Despite the fact that LDG is gradually being accepted and used more frequently for AGC, the role of LDG in elderly AGC patients has seldom been discussed and is poorly accounted for in large randomized controlled trials and meta-analyses [12,13,14,15]. In both the CLASS-01 and KLASS-02 trials, clinical T2–T4a GC patients with ECOG 0 or 1 and no bulky lymph nodes were included to compare the effects of LDG and ODG. The median age in the CLASS-01 trial was 57 years, and in the KLASS-02 trial, it was approximately 60 years [12,13,14]. In contrast, in this study, the median age was 77 years old, and approximately 30% of patients had ECOG > 1. Apart from age and performance, other surgical and pathological features in this study were comparable to those in the CLASS-01 and KLASS-02 trials. In AGC-lap patients, the mean number of lymph nodes harvested was 36.1 and 46.8 in the CLASS-01 and KLASS-02 trials, respectively, compared to a median of 37 in this study. Mean tumor size was 4 cm and 4.6 cm in the CLASS-01 and KLASS-02 trials, respectively, compared to a median of 4.5 cm in this study. The percentage of clinical node-positive disease was around 50%. The mean operative time and blood loss in AGC-lap patients were 227 min and 152.4 mL, respectively, in the KLASS-02 trial, which are similar to the median values in this study (215 min and 100 mL).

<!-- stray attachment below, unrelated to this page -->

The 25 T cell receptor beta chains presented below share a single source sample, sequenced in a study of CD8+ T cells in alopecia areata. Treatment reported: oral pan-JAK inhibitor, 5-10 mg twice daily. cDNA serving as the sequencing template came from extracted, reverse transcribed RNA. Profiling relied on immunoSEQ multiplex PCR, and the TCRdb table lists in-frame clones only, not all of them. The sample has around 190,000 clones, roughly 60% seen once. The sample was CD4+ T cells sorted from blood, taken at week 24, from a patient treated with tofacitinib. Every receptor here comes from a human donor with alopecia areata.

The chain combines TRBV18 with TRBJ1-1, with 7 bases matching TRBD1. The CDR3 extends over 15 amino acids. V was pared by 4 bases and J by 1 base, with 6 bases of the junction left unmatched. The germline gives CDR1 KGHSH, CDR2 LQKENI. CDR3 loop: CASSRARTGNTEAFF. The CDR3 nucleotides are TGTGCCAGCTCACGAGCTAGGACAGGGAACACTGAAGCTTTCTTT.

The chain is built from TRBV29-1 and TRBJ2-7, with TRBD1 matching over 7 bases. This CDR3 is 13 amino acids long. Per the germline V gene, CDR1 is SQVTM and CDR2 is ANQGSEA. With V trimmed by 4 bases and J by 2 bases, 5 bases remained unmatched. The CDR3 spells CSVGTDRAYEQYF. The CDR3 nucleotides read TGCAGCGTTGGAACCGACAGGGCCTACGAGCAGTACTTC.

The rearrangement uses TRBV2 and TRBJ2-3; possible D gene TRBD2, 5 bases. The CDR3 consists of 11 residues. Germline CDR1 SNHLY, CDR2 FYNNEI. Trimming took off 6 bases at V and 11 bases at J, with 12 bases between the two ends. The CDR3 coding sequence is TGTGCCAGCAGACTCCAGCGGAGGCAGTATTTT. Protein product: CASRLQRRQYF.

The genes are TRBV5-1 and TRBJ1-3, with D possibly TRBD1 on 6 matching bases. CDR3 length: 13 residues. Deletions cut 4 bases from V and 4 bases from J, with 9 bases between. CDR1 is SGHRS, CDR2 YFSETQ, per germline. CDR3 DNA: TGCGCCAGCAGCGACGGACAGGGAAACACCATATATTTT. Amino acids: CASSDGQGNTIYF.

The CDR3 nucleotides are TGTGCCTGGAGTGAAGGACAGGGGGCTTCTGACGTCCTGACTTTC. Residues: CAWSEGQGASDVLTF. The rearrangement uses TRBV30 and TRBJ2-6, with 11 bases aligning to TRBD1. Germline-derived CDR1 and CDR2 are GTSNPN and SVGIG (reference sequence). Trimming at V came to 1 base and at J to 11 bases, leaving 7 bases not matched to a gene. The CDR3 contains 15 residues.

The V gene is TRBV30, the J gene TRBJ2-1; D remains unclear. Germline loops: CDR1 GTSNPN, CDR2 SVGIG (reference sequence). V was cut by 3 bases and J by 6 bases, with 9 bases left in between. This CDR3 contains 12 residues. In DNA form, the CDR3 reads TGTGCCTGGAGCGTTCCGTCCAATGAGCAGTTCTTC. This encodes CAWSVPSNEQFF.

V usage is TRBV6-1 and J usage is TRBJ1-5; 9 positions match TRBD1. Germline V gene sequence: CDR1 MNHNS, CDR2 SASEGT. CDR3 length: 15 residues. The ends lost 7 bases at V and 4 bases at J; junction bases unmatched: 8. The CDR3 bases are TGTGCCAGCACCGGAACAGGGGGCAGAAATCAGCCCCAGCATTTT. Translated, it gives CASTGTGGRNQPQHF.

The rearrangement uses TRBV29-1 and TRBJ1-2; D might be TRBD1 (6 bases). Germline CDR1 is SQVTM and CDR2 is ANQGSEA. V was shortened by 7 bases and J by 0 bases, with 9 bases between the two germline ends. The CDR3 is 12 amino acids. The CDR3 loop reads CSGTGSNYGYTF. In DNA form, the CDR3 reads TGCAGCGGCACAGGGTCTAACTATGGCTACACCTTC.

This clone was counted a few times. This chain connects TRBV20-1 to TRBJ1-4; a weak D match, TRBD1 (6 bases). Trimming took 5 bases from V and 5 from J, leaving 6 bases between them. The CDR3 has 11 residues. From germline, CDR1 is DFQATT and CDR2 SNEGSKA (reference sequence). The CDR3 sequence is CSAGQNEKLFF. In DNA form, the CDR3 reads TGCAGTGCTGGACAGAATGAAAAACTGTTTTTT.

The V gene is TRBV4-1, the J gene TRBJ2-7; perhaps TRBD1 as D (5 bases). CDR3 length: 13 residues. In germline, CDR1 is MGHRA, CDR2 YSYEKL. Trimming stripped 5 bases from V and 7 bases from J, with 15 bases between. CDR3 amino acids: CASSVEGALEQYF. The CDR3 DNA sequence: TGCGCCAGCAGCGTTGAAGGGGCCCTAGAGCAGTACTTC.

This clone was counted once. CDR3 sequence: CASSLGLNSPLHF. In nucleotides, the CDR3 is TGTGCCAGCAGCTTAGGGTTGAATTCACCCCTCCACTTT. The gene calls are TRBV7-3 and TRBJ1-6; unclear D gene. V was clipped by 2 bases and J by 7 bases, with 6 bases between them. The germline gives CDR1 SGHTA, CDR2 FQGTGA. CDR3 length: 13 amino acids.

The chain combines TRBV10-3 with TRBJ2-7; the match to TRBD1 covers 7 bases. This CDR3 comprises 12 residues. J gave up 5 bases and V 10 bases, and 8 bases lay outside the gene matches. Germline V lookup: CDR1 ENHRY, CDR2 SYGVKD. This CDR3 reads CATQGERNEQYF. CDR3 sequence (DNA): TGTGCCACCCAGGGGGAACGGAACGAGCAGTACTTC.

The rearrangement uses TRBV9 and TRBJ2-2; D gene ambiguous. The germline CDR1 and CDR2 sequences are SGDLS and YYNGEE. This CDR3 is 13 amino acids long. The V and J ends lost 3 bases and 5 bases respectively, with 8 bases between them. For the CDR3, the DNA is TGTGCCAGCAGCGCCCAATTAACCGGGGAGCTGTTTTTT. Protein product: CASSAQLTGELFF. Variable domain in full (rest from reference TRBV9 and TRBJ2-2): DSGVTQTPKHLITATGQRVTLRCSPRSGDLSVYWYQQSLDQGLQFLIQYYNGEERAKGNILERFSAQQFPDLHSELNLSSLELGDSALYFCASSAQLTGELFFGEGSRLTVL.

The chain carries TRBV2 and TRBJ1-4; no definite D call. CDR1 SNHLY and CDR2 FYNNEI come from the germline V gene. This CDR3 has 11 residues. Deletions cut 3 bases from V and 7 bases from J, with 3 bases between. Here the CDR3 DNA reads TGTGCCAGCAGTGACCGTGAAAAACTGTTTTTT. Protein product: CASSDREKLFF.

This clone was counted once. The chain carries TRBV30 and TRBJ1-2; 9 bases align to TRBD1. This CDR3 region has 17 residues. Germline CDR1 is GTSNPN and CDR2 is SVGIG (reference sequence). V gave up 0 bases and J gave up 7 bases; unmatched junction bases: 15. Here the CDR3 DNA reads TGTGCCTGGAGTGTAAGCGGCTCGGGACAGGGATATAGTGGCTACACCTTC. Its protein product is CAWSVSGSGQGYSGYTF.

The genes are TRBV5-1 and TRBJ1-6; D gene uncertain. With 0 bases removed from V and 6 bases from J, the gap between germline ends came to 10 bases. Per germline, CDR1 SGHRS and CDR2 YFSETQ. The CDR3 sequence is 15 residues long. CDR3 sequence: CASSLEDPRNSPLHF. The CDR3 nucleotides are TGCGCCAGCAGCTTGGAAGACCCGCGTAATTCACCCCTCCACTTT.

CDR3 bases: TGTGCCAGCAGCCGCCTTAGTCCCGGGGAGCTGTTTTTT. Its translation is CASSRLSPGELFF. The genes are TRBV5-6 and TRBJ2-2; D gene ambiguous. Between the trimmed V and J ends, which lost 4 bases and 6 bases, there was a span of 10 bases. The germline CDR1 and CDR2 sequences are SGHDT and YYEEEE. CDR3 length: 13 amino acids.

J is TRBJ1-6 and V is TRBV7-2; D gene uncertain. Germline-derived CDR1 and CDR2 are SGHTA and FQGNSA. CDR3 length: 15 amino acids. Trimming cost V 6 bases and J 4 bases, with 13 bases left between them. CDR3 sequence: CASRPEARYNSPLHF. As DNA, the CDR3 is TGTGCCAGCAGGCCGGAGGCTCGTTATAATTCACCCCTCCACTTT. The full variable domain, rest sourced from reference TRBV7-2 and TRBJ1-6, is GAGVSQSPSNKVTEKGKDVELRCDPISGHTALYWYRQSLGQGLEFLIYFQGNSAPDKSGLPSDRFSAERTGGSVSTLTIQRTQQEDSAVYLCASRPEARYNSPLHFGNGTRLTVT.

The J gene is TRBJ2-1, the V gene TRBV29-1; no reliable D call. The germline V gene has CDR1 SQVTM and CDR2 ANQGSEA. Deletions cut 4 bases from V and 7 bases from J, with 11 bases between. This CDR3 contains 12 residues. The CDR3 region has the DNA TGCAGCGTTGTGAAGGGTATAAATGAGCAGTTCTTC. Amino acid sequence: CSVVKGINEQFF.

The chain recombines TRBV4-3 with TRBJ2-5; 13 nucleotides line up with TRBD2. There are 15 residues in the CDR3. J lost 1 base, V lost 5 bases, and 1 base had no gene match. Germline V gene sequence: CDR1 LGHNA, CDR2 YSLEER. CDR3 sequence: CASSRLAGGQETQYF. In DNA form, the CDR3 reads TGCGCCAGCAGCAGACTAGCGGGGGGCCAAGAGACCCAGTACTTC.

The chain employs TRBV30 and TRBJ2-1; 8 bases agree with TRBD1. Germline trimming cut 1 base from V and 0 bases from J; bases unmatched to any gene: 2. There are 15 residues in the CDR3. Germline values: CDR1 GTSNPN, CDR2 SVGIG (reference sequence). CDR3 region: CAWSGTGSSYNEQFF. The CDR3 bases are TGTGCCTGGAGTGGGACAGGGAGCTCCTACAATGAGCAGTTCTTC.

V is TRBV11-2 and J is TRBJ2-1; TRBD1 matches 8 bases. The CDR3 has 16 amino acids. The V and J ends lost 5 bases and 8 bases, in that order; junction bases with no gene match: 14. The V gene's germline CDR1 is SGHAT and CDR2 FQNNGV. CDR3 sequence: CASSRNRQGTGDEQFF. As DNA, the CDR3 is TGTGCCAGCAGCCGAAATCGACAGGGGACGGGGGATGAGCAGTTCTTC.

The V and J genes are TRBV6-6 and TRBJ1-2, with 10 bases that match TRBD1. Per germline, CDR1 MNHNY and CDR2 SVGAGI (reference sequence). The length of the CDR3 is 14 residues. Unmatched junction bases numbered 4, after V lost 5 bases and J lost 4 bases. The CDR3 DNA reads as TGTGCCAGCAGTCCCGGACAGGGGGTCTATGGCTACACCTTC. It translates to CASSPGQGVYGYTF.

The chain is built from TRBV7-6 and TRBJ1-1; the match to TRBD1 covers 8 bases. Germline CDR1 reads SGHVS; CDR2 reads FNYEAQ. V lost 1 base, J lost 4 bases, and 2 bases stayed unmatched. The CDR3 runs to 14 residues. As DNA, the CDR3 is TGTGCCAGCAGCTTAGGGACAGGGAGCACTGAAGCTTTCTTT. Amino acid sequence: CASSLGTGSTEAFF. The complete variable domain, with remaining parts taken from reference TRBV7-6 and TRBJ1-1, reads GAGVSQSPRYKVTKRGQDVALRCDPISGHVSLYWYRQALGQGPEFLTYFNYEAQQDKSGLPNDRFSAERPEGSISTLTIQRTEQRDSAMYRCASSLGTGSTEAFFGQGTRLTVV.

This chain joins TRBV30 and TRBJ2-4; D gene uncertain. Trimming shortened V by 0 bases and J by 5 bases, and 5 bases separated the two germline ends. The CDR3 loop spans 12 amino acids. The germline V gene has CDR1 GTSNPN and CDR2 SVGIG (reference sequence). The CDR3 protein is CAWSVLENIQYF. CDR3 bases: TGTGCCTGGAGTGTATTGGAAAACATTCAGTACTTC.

AGC and EGC were often grouped together to analyze the effects of LDG and ODG in elderly GC patients; however, the differences in disease severity and surgical technique requirement between EGC and AGC may introduce some biases to study results. Among the limited number of retrospective studies related to this study, elderly EGC patients were often included and ranged between 14.8 and 41.4% of the study population [17, 36]. Additionally, elderly patients receiving less than a D2 lymphadenectomy were also included in some studies. For example, in a propensity-score matching study of a cohort with a median age of 71 years, 64.4% and 44.2% of the LDG and ODG groups, respectively, were EGC cases, and only 80% of patients received D2 gastrectomy . The separation of AGC and EGC patients, all of whom received D2 gastrectomy by LDG or ODG, in this study may therefore make it more objective than other retrospective studies.